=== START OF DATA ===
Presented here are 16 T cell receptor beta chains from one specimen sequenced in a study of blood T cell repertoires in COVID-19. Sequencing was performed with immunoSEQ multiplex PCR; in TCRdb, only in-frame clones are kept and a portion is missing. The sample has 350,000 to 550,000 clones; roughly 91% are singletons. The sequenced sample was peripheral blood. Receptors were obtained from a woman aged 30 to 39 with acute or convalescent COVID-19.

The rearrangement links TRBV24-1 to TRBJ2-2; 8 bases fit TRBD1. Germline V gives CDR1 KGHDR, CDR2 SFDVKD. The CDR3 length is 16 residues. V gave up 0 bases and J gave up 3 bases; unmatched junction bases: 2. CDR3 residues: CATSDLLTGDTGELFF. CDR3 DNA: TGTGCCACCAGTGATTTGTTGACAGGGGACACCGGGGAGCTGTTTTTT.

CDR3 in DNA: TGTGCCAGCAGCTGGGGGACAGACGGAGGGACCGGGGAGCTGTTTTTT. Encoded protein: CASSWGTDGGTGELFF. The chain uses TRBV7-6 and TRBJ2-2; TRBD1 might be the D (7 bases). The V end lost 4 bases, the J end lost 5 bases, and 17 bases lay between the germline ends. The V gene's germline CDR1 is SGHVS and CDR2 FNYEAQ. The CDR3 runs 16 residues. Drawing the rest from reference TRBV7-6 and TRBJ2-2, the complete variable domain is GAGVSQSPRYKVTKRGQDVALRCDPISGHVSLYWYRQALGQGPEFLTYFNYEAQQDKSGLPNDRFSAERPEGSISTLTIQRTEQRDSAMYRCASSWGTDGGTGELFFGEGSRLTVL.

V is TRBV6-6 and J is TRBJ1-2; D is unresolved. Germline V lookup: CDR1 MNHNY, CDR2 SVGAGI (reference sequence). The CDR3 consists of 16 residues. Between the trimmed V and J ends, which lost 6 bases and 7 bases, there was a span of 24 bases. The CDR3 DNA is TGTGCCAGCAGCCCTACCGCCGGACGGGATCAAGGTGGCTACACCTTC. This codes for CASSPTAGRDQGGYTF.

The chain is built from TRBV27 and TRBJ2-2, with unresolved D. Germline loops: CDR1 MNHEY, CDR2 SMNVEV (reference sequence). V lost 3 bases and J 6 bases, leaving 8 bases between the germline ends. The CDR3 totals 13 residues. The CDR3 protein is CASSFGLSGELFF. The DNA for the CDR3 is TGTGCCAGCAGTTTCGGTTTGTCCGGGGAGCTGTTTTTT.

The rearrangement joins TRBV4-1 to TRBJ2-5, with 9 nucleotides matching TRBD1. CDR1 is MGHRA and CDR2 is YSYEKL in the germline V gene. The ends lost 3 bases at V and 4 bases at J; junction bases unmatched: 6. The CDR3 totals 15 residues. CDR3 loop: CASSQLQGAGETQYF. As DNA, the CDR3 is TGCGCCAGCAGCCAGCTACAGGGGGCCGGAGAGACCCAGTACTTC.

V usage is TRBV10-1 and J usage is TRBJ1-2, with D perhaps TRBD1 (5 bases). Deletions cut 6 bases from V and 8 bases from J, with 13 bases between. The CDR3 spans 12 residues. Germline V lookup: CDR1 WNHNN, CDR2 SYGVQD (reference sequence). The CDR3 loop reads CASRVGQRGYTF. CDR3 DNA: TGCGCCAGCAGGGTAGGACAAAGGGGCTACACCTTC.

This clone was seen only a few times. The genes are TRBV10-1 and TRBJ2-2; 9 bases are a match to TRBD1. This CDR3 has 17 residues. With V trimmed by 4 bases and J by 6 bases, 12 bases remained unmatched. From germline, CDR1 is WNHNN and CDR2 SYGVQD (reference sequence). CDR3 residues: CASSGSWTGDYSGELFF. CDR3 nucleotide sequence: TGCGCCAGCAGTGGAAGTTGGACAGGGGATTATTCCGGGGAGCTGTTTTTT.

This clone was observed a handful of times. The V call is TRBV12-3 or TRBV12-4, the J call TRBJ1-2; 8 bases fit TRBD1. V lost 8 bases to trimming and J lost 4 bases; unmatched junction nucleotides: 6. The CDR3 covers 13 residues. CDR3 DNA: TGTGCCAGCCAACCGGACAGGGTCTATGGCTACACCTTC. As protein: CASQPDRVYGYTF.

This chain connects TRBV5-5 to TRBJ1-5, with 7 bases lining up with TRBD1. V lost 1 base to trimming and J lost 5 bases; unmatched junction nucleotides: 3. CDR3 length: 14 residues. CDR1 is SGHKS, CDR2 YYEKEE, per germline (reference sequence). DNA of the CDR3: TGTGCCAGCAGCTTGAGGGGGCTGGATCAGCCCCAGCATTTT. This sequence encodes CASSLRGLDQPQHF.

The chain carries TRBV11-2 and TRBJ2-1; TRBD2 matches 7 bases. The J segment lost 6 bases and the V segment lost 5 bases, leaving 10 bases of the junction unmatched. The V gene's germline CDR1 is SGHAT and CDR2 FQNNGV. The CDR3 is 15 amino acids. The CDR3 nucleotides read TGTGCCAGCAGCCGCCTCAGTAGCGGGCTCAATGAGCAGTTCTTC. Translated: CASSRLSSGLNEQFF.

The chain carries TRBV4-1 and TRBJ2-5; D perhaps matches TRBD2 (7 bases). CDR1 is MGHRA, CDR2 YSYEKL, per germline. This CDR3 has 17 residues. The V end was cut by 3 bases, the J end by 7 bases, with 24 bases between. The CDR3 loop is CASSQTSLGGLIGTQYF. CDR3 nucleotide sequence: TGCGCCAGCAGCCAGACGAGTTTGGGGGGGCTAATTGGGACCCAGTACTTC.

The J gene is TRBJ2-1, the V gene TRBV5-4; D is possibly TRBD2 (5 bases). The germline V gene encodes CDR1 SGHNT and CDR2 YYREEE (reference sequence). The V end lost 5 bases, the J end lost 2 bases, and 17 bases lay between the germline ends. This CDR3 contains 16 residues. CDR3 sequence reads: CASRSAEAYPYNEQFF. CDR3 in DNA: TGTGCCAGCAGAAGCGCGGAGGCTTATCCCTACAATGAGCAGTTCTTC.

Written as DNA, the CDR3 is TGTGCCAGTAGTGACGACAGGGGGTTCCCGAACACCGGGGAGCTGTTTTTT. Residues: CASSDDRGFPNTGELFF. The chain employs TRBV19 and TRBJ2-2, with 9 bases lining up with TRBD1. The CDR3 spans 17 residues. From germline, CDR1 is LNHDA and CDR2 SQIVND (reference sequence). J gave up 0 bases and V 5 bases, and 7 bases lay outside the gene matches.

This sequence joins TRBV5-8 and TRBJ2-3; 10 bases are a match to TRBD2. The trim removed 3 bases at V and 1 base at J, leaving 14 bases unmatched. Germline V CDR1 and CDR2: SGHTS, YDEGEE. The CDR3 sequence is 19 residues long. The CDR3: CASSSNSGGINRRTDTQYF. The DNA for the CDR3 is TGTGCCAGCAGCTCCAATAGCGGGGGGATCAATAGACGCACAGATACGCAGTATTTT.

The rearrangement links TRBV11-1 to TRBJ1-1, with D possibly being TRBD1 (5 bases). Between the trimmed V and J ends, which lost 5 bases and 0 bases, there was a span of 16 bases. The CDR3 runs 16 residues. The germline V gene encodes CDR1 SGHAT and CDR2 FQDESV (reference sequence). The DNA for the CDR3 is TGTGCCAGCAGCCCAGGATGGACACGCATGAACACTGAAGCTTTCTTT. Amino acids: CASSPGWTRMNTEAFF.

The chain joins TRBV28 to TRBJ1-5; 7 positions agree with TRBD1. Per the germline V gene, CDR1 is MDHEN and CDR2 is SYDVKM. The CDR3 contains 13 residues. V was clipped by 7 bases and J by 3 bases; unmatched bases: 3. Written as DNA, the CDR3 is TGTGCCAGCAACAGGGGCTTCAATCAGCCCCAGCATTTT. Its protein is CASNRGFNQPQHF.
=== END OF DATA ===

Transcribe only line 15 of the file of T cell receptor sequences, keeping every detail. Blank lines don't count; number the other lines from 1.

This sequence joins TRBV5-8 and TRBJ2-3; 10 bases are a match to TRBD2. The trim removed 3 bases at V and 1 base at J, leaving 14 bases unmatched. Germline V CDR1 and CDR2: SGHTS, YDEGEE. The CDR3 sequence is 19 residues long. The CDR3: CASSSNSGGINRRTDTQYF. The DNA for the CDR3 is TGTGCCAGCAGCTCCAATAGCGGGGGGATCAATAGACGCACAGATACGCAGTATTTT.